Clatsop-Nehalem Tribes lobby Congress for federal recognition

Members of the Clatsop-Nehalem Confederated Tribe held their annual meeting in Surfside, Oregon, in September 2015. Photo from Facebook

The Clatsop-Nehalem Confederated Tribes of Oregon are once again asking Congress for federal recognition.

H.R.3736, the Clatsop-Nehalem Restoration Act, was introduced on October 9. It restores the tribe to recognition by rescinding a provision in a 1954 termination law that applied to the Clatsop and the Nehalem tribes.

“This is about Justice plain and simple," Chairman Diane Collier said in a press release posted by The Native American Times. “We have never left our homeland in spite of over a century of concerted efforts to erase us from the map and deny our very existence. This bill tells us that our ancestors and culture will not be forgotten, and that we are an integral part of the Oregon community in Clatsop and Tillamook counties."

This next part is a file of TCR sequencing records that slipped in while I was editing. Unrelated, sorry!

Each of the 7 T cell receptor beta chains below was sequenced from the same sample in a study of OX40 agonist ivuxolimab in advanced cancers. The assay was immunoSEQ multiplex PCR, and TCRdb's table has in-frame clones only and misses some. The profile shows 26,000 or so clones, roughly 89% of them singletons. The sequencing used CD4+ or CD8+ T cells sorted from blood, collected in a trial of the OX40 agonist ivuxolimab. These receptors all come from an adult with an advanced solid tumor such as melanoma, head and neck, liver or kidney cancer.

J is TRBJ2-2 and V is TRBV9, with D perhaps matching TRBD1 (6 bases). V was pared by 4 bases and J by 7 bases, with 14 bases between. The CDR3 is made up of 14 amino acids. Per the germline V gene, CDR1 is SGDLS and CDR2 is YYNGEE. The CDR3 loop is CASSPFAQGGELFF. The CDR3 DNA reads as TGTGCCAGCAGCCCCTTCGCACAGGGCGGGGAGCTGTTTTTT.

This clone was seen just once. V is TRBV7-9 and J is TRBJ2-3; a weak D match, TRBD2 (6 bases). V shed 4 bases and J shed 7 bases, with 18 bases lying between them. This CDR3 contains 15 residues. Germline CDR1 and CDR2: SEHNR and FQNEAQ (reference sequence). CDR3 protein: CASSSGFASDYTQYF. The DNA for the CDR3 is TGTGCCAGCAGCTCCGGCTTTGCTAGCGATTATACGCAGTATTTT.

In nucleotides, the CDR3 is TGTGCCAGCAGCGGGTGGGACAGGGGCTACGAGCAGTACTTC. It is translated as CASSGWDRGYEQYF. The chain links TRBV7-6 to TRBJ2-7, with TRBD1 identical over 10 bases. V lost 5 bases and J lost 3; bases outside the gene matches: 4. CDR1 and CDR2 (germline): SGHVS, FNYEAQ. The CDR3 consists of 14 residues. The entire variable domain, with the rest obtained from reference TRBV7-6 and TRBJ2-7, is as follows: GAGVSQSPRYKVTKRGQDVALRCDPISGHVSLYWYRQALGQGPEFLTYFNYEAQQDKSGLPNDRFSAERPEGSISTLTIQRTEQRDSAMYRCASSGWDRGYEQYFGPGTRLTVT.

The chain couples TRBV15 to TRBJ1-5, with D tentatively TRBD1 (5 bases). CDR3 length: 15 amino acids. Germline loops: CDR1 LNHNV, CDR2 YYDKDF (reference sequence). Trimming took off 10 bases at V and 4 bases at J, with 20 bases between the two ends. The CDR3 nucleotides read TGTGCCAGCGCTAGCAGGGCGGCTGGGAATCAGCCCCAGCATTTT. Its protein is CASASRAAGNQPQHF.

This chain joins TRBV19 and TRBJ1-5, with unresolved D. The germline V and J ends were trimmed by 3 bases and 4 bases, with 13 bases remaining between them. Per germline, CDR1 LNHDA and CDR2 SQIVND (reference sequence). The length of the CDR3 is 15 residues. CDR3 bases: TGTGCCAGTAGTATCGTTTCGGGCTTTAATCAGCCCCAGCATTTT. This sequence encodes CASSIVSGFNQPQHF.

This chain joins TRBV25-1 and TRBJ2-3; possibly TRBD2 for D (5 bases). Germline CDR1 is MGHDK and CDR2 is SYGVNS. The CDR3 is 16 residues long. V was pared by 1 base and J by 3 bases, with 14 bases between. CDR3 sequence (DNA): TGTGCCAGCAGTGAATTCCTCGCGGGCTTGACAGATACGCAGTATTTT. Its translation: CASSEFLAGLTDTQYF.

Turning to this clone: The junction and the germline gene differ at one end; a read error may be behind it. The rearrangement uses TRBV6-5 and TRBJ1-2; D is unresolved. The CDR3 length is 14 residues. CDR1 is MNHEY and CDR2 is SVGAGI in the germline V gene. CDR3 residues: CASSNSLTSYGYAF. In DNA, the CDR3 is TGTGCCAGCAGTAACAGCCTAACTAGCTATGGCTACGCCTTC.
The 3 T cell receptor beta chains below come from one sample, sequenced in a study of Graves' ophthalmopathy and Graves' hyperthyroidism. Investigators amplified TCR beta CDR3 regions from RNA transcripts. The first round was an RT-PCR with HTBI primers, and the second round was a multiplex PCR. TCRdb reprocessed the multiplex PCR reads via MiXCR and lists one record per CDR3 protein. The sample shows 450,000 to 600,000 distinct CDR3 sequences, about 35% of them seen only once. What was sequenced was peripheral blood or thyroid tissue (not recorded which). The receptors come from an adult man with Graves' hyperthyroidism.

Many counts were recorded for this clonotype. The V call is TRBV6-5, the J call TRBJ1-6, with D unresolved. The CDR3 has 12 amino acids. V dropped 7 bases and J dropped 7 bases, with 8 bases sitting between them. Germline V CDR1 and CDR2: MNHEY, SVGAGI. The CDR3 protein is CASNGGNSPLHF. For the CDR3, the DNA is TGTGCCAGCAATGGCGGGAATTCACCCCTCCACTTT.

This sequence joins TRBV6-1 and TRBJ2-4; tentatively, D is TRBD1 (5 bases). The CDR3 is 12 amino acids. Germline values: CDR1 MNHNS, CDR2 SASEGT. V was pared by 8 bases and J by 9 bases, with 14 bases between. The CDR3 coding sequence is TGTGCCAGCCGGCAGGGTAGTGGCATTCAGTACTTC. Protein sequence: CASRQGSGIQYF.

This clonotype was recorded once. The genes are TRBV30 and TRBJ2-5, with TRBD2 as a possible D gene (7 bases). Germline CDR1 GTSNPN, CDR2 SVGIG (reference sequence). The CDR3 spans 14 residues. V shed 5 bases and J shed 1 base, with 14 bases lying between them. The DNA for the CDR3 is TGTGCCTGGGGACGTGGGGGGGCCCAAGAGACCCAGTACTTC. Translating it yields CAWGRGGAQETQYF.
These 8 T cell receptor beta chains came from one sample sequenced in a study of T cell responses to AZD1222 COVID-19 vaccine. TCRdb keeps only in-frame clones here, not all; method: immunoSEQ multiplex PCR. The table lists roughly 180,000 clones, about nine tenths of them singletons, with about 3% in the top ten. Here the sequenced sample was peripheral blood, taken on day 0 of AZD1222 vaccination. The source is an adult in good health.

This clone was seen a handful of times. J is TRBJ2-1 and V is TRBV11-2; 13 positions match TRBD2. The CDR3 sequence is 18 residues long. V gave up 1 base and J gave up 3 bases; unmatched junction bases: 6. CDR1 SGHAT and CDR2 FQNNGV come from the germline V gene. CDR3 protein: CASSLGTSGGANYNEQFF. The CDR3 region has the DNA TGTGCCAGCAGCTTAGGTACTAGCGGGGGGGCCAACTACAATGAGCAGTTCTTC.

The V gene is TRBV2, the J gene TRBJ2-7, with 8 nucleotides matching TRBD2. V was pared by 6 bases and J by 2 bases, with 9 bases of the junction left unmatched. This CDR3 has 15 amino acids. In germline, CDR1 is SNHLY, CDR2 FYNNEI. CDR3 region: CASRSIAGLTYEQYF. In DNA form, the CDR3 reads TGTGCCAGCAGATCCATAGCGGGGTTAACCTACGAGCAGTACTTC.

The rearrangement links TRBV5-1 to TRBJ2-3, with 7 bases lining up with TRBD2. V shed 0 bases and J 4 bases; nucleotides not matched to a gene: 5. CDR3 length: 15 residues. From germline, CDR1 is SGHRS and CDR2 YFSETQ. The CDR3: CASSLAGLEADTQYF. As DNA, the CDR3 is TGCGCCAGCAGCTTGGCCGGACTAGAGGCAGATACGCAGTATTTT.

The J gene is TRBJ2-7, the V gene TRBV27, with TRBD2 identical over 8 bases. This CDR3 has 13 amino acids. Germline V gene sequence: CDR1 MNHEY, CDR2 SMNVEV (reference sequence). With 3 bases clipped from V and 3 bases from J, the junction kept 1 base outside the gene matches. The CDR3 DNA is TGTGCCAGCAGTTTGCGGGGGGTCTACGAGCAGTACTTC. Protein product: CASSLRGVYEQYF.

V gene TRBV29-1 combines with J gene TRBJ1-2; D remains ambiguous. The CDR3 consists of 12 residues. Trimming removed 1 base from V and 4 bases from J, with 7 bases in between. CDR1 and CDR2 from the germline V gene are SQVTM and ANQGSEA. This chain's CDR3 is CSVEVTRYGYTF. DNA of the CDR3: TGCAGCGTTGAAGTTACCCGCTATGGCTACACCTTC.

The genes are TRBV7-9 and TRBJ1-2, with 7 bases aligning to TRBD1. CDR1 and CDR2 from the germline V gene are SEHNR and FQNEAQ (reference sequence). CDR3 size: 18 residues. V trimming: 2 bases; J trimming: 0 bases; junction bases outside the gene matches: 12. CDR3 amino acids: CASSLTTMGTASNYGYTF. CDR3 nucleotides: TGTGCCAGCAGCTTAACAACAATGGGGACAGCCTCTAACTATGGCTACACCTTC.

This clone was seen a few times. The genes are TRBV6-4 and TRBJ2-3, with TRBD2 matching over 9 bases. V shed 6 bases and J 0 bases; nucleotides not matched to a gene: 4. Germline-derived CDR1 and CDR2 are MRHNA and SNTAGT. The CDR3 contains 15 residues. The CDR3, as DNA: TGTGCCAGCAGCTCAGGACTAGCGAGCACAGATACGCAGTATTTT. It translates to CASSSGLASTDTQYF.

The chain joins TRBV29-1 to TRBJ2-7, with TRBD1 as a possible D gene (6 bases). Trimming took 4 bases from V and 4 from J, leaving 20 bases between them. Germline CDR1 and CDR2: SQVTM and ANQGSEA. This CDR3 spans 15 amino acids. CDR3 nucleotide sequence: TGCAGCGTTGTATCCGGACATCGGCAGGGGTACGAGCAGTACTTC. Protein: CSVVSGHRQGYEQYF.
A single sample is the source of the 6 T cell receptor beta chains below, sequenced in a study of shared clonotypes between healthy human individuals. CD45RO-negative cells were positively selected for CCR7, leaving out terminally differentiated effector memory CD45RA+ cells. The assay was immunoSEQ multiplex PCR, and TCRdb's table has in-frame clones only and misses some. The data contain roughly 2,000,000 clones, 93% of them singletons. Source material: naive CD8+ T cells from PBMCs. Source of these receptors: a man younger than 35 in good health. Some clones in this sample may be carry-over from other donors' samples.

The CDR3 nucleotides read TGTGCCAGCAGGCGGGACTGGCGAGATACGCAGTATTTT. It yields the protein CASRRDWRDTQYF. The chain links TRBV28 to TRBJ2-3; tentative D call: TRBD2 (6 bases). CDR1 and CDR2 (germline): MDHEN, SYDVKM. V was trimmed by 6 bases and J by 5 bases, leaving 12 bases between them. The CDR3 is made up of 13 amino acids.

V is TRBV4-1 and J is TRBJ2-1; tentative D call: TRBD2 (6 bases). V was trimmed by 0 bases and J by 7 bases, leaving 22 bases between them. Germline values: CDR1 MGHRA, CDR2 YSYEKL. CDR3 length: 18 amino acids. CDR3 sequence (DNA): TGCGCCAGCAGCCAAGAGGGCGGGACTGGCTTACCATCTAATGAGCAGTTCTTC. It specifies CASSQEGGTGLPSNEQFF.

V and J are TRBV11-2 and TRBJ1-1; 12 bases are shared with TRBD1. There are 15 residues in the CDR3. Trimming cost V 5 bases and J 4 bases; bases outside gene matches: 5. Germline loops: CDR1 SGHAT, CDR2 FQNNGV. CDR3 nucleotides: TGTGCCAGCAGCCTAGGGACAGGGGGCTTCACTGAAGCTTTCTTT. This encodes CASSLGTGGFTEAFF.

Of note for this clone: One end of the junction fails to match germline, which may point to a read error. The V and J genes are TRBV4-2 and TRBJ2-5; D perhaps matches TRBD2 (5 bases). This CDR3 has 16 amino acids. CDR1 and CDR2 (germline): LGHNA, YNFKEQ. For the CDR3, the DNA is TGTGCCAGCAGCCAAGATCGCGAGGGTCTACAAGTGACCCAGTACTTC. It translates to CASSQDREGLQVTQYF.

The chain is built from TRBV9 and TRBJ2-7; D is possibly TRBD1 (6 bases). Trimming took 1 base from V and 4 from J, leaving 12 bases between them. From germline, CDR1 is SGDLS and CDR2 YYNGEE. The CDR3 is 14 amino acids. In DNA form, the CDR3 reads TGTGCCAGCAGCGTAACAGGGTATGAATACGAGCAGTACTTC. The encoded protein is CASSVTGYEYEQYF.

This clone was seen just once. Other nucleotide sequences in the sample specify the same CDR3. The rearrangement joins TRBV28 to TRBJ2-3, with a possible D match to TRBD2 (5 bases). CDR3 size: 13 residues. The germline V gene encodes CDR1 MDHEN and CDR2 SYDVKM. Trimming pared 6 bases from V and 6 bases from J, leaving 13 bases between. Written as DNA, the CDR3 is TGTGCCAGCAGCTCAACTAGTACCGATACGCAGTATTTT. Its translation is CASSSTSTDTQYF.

A similar bill was introduced in the last session of Congress but didn't get anywhere. Tribal leaders hope this time will be different.

"We’re more organized now. It just feels right. It just feels like the time is here," Vice Chairman Richard Basch told The Daily Astorian.

Get the Story:
Clatsop-Nehalem Tribe seeks federal recognition for second time (The Chinook Observer 10/27)

Related Stories:
Chinook Nation opposes federal recognition bill for fellow tribe (10/8)
Bill introduced to extend recognition to Clatsop-Nehalem Tribe (08/20)

Join the Conversation